Defendants who plead insanity in Arizona face numerous obstacles. Some of the issues they face infringe on the Fifth Amendment rights of the accused. A recent court ruling found defendants pleading insanity must disclose examination results in Arizona.
The ruling by the Arizona Supreme Court in 2017 found defendants who voluntarily seek mental health examinations after filing an insanity defense must provide the results of the examination to the prosecution in their case.
The ruling raised concerns that the defendants’ rights against self-incrimination could be violated.
Since the ruling, defendants in criminal cases have had to give prosecutors any statements relating to the charges made during the mental health examination.
The justices said forcing a defendant in a criminal case to provide results of a mental health examination would not be self-incriminating. They said the fact the insanity defense was used meant they would have waived their protection against self-incrimination.
The court ruled prosecutors can only use the evidence from examinations to refute insanity claims rather than to prove guilt in these cases.
Voluntary mental health examinations are distinct from those ordered by the court.
The 2017 case concerned Josh Rasmussen who was indicted for armed robbery and felony murder. His lawyer consulted with several mental health experts about a possible insanity defense. The defense listed insanity, or guilty except insane, as a defense in the case.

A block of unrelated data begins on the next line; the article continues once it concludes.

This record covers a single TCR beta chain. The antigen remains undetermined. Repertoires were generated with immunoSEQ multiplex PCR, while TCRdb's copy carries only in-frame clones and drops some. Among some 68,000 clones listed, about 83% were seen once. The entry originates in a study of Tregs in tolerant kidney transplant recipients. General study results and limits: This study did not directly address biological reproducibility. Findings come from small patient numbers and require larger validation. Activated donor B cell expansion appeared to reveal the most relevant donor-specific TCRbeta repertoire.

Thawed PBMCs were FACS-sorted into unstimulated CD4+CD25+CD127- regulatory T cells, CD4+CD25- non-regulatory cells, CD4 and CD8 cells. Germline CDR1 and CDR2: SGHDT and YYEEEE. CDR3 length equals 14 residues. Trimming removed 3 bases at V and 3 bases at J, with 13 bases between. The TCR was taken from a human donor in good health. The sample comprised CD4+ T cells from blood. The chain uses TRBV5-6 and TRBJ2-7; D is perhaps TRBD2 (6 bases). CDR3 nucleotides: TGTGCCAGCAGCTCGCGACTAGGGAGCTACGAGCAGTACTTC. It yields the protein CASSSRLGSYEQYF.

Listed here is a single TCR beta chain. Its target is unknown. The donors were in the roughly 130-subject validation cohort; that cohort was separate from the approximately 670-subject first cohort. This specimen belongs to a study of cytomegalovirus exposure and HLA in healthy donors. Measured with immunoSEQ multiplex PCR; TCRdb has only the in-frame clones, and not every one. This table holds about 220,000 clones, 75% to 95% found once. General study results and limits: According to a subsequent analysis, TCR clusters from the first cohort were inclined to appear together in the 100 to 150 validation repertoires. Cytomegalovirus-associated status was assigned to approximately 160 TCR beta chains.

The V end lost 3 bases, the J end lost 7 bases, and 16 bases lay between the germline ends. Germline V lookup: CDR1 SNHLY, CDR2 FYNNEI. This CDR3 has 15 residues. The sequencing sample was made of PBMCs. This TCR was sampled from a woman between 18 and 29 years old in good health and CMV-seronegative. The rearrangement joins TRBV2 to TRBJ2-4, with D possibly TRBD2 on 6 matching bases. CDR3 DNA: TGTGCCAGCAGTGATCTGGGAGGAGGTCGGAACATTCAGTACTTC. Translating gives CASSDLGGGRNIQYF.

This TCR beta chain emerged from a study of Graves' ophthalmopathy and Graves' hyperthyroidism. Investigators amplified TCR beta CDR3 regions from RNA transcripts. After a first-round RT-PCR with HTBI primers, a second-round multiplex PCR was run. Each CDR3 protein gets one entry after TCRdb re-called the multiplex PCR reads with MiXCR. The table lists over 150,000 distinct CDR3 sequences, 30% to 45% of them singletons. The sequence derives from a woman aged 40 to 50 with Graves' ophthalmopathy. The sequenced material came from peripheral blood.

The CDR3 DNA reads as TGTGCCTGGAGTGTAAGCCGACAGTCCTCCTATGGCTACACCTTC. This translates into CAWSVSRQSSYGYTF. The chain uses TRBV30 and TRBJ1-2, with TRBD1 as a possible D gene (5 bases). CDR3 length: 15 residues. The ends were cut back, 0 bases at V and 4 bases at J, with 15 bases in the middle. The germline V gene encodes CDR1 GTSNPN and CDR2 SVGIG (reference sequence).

Rasmussen retained a psychologist to support his insanity defense. The state and Rasmussen agreed to an examination by a joint expert. Reports were prepared by both experts. A legal dispute ensured when the state requested copies of both reports compiled by experts. Rasmussen’s lawyers produced copies but redacted Rasmussen’s statements.
The Fifth Amendment of the United States Constitution says no defendant will be compelled to be a witness against himself. The amendment states:
“No person shall be held to answer for a capital, or otherwise infamous crime, unless on a presentment or indictment of a grand jury, except in cases arising in the land or naval forces, or in the militia, when in actual service in time of war or public danger; nor shall any person be subject for the same offense to be twice put in jeopardy of life or limb; nor shall be compelled in any criminal case to be a witness against himself, nor be deprived of life, liberty, or property, without due process of law; nor shall private property be taken for public use, without just compensation.
At the Garcia Law Firm, we vigorously defend the rights of mentally ill people in the criminal justice system. We will answer your questions about mental health examination results in Arizona Call us for a consultation at (602) 340-1999.